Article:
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Charon's size and an upper limit on its atmosphere from a stellar occultation


Pluto and its satellite, Charon (discovered in 1978; ref. 1), appear to form a double planet, rather than a hierarchical planet/satellite couple. Charon is about half Pluto's size and about one-eighth its mass. The precise radii of Pluto and Charon have remained uncertain, leading to large uncertainties on their densities2. Although stellar occultations by Charon are in principle a powerful way of measuring its size, they are rare, as the satellite subtends less than 0.3 microradians (0.06 arcsec) on the sky. One occultation (in 1980) yielded a lower limit of 600 km for the satellite's radius3, which was later refined to 601.5 km (ref. 4). Here we report observations from a multi-station stellar occultation by Charon, which we use to derive a radius, RC = 603.6 ± 1.4 km (1σ), and a density of ρ = 1.71 ± 0.08 g cm-3. This occultation also provides upper limits of 110 and 15 (3σ) nanobar for an atmosphere around Charon, assuming respectively a pure nitrogen or pure methane atmosphere.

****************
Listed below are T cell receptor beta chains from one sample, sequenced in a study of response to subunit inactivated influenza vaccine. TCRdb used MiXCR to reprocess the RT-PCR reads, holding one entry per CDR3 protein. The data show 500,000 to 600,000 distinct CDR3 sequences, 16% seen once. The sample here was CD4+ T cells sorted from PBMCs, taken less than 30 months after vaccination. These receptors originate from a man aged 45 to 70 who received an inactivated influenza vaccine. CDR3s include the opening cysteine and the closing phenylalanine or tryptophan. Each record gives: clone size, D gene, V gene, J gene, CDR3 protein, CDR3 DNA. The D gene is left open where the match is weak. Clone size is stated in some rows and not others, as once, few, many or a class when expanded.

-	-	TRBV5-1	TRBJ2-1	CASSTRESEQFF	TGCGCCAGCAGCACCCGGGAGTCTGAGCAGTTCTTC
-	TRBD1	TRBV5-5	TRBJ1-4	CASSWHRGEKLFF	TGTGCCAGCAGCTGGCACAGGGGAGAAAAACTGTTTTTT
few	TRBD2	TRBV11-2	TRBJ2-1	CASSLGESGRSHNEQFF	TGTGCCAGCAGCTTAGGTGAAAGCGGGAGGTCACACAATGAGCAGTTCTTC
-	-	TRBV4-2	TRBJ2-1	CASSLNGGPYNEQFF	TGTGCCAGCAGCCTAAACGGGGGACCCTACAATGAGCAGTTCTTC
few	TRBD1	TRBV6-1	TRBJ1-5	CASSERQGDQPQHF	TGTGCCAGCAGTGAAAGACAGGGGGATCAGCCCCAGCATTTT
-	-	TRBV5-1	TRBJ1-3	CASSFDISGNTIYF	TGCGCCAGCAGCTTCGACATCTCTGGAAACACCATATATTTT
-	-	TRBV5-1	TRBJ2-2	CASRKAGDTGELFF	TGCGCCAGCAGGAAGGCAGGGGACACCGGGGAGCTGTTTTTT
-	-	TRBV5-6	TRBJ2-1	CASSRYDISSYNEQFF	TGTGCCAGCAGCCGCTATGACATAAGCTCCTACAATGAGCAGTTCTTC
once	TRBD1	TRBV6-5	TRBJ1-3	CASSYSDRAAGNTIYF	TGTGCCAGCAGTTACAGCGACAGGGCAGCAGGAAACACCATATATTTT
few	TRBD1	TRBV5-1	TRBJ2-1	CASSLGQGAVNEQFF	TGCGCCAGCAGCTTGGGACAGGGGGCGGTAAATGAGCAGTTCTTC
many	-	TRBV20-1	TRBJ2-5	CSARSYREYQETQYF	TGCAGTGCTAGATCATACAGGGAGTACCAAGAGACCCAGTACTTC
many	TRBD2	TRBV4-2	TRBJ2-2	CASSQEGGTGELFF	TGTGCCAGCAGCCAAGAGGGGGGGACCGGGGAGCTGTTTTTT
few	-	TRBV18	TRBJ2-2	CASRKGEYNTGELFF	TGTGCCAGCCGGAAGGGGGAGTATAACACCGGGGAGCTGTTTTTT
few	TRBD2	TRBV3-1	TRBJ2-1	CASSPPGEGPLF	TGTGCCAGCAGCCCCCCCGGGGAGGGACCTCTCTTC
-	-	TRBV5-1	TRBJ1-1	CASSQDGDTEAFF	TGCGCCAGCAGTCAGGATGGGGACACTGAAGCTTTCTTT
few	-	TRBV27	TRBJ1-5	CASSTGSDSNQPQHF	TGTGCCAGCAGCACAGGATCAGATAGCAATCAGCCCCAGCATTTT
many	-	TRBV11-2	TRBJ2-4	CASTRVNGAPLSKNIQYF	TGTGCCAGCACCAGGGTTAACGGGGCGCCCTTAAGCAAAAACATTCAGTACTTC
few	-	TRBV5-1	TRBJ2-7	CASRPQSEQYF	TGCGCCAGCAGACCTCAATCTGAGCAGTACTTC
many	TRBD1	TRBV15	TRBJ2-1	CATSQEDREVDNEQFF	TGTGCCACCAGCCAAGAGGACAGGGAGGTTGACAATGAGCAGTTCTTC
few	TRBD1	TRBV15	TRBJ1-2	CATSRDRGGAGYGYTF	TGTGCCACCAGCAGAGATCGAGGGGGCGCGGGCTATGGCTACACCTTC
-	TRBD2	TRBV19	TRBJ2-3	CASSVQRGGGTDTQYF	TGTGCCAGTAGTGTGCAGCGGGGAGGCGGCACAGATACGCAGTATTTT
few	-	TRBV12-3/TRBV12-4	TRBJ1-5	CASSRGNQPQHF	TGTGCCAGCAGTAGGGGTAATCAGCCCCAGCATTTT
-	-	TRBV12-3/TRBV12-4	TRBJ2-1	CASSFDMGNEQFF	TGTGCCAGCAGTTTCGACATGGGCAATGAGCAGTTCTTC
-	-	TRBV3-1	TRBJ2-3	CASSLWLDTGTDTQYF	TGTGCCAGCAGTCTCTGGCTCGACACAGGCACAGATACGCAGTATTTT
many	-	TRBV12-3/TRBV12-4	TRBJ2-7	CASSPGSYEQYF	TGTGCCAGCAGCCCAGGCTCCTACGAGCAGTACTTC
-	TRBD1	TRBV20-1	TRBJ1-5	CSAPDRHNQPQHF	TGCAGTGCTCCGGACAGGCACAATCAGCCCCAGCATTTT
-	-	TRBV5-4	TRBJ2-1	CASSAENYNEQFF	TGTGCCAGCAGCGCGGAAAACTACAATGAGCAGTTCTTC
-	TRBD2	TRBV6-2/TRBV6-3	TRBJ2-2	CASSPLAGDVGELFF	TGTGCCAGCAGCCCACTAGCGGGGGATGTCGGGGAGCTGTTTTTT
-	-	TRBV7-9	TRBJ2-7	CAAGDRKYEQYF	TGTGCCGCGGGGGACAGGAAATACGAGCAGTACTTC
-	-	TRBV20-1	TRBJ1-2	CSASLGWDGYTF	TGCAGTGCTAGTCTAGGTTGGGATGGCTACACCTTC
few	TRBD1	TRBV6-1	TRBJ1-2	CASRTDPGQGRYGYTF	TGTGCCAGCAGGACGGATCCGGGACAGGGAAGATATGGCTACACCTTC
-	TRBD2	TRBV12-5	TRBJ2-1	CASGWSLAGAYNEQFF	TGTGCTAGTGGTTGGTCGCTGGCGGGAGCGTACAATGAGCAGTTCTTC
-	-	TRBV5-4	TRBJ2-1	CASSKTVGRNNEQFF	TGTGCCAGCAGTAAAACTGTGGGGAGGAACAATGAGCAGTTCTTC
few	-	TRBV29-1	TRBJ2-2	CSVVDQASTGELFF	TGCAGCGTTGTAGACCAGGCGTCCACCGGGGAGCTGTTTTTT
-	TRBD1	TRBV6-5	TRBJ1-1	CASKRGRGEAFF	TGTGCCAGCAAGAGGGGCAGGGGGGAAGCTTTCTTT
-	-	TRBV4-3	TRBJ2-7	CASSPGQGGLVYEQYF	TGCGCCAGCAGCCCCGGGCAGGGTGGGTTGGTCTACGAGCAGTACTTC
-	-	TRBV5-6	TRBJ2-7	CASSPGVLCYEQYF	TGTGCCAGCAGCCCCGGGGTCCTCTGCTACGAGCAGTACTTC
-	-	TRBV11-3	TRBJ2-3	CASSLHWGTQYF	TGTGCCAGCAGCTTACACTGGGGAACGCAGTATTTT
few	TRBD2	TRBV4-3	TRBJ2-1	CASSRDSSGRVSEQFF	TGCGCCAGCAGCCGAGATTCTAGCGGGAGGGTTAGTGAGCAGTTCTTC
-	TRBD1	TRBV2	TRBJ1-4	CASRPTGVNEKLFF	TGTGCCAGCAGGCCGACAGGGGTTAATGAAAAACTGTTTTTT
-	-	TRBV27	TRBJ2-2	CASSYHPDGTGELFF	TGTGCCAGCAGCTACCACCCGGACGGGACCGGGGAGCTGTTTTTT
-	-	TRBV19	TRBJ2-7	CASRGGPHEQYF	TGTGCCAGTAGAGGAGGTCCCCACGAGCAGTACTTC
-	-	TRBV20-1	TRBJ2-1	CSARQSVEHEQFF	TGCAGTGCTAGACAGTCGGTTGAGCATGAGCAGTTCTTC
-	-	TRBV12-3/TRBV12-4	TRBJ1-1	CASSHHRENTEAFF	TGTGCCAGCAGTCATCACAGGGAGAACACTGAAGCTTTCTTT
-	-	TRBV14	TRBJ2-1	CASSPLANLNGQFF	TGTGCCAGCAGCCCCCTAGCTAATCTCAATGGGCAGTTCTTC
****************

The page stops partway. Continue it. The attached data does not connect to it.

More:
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Figure 1: Measuring Charon's radius.
Figure 2: Limit on Charon's atmosphere.


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We thank the Conseil Scientifique of the Paris Observatory and the Programme National de Planétologie for supporting part of the observations of this event in South America.

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Correspondence to B. Sicardy.

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Sicardy, B., Bellucci, A., Gendron, E. et al. Charon's size and an upper limit on its atmosphere from a stellar occultation. Nature 439, 52–54 (2006).

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